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In July, 1975, top White House economic officials in the Ford Administration receive information that the Soviet Union, in the face of a disappointing grain harvest, might seek to purchase large amounts of wheat and corn from US suppliers. This case is an insider account of the confluence of economic and political considerations which emerge as officials face the decision as to whether to take any action to discourage grain sale to the Soviets, at a time when the Cold War is raging. The case specifically looks at the question of whether the Administration should seek to link grain exports, which have, arguably, a humanitarian dimension and are highly popular among farm state voters, to broader political and diplomatic objectives. Put another way, should food be used as a tool of diplomatic leverage? Officials--including Secretary of State Henry Kissinger, Secretary of Labor John Dunlop, and Secretary of Agriculture Earl Butz, as well as members of the Council of Economic Advisors--must consider a range of domestic political matters, as well as the potential effects on food prices of a major grain sale.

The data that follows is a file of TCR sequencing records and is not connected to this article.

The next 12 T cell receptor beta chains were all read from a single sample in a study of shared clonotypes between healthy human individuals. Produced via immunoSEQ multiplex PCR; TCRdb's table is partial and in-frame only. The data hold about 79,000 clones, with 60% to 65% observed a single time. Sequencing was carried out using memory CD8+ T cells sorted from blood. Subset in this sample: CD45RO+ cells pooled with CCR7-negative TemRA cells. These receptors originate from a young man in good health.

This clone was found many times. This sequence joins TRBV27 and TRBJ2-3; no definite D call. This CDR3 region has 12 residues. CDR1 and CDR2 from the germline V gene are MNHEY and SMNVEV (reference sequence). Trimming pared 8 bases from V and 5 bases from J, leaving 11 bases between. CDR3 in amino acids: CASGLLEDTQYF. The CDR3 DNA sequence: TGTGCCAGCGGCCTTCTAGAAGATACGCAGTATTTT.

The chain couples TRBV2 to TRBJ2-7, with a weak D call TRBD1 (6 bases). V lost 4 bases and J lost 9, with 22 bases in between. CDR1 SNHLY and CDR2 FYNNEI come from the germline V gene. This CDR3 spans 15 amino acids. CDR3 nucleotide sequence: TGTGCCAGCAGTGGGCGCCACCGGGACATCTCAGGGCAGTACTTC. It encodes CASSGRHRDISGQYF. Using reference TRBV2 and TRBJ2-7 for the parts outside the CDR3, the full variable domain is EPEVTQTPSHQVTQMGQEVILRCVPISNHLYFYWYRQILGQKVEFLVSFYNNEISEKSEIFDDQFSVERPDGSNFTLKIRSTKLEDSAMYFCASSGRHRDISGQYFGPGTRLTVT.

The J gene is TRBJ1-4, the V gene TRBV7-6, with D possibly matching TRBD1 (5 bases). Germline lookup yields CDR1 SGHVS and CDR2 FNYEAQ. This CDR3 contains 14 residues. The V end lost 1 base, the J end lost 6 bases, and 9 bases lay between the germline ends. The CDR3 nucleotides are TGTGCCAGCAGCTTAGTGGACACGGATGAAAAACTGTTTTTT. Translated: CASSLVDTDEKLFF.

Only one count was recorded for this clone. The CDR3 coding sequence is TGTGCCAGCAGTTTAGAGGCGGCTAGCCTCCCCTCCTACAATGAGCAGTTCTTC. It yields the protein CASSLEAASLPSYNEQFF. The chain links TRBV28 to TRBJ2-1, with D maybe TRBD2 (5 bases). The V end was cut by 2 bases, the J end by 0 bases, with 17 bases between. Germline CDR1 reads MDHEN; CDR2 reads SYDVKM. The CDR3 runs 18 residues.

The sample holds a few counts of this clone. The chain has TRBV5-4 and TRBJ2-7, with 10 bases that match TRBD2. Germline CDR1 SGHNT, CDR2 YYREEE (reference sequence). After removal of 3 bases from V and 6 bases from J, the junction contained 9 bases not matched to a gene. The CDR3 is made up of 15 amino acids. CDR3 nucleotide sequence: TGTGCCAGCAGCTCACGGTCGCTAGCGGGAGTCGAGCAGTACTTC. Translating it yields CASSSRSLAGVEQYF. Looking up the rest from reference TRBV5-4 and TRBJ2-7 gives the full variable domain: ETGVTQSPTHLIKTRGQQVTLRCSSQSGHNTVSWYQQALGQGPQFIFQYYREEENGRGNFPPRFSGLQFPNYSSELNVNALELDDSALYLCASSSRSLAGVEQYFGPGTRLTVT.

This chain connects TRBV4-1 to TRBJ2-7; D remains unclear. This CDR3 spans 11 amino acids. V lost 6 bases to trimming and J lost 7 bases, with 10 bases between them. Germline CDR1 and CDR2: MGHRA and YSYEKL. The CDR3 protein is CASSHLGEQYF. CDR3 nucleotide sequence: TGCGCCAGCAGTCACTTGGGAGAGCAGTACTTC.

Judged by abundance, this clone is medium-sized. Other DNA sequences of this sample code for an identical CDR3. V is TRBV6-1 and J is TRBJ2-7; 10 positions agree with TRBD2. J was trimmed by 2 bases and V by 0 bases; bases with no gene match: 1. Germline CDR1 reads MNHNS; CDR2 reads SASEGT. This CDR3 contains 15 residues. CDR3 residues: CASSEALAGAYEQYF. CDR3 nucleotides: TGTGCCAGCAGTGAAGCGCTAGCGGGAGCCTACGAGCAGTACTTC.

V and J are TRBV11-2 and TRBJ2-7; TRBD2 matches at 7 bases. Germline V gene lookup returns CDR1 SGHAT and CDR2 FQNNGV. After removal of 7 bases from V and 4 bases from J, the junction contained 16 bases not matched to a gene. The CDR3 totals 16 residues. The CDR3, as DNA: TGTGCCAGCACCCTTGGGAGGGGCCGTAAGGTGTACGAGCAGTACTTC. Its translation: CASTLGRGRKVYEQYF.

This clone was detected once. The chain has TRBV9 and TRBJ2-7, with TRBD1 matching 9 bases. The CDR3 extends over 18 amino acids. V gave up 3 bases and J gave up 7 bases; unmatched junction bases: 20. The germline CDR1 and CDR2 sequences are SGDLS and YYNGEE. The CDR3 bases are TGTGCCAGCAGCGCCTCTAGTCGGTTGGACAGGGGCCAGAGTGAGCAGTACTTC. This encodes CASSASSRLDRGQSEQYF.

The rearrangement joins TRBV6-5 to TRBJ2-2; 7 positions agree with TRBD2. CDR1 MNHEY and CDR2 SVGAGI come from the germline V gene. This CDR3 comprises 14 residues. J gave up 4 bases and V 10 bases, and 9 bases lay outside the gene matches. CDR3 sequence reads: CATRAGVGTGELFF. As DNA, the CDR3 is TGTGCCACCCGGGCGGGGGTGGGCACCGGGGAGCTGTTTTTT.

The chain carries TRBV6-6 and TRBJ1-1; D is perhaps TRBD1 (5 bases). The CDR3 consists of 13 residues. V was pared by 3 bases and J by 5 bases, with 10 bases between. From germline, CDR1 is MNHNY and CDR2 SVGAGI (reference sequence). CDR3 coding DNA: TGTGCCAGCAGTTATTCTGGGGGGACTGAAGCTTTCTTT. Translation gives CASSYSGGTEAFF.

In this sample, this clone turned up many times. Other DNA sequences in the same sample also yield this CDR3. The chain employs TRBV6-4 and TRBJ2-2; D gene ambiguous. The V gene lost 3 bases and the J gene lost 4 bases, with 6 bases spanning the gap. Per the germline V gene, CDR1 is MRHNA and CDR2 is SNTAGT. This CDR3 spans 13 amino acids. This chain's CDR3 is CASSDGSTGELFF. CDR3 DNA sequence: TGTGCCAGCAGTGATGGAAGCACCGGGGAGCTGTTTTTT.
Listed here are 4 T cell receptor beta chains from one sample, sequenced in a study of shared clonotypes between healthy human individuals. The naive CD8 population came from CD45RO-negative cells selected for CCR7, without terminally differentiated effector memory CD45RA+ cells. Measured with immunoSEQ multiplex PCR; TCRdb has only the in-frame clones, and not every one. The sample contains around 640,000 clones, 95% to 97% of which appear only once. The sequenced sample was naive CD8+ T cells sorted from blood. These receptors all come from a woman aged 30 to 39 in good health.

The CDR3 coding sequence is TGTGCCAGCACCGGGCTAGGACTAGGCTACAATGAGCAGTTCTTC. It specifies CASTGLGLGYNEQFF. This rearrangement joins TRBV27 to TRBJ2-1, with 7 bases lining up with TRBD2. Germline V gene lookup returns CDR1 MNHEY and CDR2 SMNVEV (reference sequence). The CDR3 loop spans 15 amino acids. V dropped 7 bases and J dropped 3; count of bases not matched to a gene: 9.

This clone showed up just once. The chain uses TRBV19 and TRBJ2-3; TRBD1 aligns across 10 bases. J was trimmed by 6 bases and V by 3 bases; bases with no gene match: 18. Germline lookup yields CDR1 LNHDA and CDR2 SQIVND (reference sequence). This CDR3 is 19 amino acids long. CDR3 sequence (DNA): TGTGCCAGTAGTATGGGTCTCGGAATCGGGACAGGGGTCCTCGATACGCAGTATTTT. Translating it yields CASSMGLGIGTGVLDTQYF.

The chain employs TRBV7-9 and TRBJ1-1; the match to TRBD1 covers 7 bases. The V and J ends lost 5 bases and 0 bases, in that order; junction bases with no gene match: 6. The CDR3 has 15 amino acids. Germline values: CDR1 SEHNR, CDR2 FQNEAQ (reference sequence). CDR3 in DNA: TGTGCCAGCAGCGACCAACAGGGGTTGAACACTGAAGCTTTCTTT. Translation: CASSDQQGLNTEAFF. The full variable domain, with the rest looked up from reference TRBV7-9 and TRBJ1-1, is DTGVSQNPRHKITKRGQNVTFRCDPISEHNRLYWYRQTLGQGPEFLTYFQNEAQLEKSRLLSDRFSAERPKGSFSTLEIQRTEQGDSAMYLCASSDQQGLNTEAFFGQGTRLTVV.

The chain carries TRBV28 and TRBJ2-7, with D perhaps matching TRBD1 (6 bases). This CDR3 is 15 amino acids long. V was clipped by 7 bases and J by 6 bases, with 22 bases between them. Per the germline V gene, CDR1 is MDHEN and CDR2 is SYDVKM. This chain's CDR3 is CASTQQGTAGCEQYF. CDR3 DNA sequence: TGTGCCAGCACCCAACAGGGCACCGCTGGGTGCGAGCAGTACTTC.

Learning Objective:
Based in part on The US-USSR Grain Agreement (Roger Porter, Cambridge University Press, 1984), this case is a snapshot of the information-gathering and decision-making processes at the highest level of the United States government.

Other Details

Case Author:
Roger Porter
Faculty Lead:
Roger Porter
Pages (incl. exhibits):
Europe, United States